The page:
Restoration of Elk and Colonization of Black Bears In Kentucky

  • Maehr, David (PI)

Grants and Contracts Details


This narative summarizes the research and needed support to evaluate the success of elk restoraton? and, the status of natural black bear colonization in Kentucky. The work is a contmuatlOn ~t projects started in i 997. Thus far, the \vork bas produced 4 I\LS. theses and a Ph.D. dlsseliarion. Currently, 3 projects are in progress. Projects I) C:°rrelates of Black Bear Dispersal and Public Acceptance of a Colonizing Carnivore In Eastern Kentucky - The evolving technologiesof GIS and GPS offer researchers and managers unprecedented vision with respect to current and future relations between wildlife and the landscape. Topography, natural landforms, plant communities and a variety of anthropogenic land uses will dictate the patterns of black bear colonization in eastern Kentucky. Similarly, human attitudes win influence the degree to which management agencies can actively manage this self-restoring population. This project will examine public attitudes toward the black bear via a mail survey, and will examine movement patterns of bears that live along the colonizing front of bear population expansion. It will also develop a predictive model that examines the likely pathways of colonization and potential for population growth. The primary needs for this project are salary support for 2 students, travel, and flight time. 2) Elk-While-tailed Deer- Coyote Interactions - The restoration of elk in Kentucky has returned an evolutionary and ecological influence that has been missing for nearly two centuries. Changes in the landscape have encouraged the establishment of the medium:§ized canid, the coyote, and have resulted in landscape conditions that favor the edge-using generalist herbivore, the elk. Although deer were likely more abundant than elk before European colonization of North America, an increase in unforested landscapes may favor the elk. The degree to which elk might compete with deer for food and space, and the degree to which elk are ecologically and behaviorally dominant is unknown. Further, a well-established coyote population may become a significant predator of elk calves. This study details the amount of habitat use overlap between elk and white-tailed deer, and addresses the potential for the naturalized coyote to impact elk population gro~1h through calf predation. A Ph.D. student is in the last year of the project and will be supported primarily through a UK dissertation year fellowship. 3) Food Habits and Nutrition in a Reintroduced Eastern Kentucky Elk Herd - The success of Kentucky in achieving its goal of >7000 elk in 14 counties (Phillips 1997) will depend in large part on the availability and quality of forage. Recent reproductive patterns and population growth suggest that elk in eastern Kentucky exist on a high nutritional plane (Larkin 200 I). However, landscape changes related to surface mining, reclamation, and altered successional patterns make elk habitat management an inexact science. This is especially true when the most preferred and nutritious foods are unknown. As Nelson and Leege (1982:323) observed, "effective elk habitat management requires skillful application of integrated knowledge of the animals' diet, their need for nutriment, cover, and space, and how to manipulate habitat to provide for these needs." Whereas the importance of diet in ove~inter healt~ may be less in the relatively snow-free, low-elevation southern Appalachian Mountams than i~nthe Roc~y TVrol/ntains, rnalHlen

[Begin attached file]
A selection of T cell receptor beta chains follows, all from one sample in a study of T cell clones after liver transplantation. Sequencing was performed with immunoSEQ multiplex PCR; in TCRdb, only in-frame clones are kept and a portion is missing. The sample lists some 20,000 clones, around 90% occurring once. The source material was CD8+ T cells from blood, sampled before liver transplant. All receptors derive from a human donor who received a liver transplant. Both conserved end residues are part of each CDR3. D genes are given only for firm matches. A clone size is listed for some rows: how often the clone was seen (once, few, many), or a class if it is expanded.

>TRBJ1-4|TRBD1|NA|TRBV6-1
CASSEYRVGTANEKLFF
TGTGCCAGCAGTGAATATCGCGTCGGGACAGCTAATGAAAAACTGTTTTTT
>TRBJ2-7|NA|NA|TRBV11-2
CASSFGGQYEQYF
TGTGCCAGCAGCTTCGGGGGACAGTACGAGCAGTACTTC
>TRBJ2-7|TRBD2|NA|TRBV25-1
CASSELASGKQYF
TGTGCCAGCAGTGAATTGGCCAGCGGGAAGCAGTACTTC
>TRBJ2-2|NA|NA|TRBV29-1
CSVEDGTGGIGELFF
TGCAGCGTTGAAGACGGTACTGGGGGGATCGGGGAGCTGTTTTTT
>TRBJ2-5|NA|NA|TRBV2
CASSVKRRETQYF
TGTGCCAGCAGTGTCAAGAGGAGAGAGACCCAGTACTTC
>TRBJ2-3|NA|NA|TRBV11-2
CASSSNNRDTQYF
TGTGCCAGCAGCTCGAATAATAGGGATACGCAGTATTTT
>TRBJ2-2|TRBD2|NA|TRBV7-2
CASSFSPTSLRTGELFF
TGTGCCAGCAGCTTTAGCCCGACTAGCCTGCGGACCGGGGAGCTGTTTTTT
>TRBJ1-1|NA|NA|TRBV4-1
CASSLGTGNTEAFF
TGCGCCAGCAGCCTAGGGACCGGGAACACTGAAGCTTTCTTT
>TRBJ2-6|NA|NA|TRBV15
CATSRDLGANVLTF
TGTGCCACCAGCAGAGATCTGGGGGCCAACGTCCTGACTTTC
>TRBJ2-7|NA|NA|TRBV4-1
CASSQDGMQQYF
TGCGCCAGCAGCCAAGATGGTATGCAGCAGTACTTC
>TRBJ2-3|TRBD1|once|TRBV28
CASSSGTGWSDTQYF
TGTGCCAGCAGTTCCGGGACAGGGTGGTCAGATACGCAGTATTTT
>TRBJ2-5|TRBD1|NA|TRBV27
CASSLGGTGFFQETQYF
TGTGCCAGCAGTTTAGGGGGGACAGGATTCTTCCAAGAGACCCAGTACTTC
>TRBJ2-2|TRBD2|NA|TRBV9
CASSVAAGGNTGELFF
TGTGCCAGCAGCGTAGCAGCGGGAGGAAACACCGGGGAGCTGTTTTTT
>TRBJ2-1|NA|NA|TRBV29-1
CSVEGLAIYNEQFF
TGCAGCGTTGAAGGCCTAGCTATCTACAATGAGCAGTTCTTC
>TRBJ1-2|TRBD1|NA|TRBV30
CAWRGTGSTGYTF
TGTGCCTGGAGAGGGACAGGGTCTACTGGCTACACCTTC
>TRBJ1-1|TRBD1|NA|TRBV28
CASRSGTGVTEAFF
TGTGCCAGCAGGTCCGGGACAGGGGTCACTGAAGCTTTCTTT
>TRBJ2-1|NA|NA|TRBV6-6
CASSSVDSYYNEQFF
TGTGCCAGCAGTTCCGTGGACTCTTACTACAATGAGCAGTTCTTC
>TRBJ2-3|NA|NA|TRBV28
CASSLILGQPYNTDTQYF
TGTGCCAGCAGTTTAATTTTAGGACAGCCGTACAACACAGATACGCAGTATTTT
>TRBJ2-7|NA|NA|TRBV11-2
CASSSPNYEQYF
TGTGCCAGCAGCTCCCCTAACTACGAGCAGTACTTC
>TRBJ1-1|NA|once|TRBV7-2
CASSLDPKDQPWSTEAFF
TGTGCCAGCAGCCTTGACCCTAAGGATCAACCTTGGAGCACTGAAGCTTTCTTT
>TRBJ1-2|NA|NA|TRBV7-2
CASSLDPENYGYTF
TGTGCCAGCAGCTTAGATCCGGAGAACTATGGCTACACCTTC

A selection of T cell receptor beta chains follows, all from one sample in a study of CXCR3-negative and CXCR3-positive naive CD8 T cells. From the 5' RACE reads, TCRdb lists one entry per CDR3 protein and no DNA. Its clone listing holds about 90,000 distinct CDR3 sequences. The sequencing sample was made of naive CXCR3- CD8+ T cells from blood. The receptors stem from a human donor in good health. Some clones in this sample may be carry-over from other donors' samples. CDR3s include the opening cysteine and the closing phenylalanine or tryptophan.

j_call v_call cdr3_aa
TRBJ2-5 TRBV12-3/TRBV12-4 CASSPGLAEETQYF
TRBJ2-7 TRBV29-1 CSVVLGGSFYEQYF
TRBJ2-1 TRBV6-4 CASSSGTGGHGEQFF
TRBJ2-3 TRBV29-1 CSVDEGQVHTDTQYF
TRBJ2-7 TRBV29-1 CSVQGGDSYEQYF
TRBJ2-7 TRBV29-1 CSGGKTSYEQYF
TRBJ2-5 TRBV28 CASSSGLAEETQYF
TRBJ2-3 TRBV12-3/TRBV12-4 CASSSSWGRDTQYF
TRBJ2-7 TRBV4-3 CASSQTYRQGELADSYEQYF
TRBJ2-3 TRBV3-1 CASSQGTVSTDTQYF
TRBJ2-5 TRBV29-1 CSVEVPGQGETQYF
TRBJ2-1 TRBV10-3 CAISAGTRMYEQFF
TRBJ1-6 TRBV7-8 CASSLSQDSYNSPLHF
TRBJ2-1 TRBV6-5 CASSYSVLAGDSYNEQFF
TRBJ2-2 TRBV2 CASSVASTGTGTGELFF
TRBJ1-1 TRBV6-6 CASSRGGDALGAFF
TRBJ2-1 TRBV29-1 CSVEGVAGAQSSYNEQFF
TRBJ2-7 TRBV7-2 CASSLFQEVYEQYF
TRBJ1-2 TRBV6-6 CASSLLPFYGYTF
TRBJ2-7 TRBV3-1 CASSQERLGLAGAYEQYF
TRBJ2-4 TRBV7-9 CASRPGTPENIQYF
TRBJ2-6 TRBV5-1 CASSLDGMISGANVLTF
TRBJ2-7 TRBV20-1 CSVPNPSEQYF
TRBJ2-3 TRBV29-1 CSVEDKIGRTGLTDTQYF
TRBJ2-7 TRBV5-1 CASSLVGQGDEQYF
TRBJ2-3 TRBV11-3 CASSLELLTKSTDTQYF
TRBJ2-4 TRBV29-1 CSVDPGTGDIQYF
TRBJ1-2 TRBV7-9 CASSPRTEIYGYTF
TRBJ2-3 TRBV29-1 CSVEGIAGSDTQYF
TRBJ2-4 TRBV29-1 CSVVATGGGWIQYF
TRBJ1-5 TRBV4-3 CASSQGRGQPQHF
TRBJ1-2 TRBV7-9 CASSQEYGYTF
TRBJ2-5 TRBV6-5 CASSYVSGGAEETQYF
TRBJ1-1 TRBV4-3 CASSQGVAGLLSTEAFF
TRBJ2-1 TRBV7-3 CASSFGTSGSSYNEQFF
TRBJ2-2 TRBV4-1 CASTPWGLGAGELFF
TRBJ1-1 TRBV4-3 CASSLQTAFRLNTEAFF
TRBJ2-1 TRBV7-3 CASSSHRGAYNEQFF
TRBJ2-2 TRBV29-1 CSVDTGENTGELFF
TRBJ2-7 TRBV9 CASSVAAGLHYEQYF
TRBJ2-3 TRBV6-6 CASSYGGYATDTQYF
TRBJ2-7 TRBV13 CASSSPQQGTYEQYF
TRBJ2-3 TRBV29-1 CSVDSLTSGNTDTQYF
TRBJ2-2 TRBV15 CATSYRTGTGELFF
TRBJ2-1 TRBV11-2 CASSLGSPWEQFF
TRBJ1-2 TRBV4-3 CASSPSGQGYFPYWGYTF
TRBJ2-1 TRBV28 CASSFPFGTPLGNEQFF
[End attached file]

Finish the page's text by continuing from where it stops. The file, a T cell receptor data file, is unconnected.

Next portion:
Effective start/end date7/1/036/30/04


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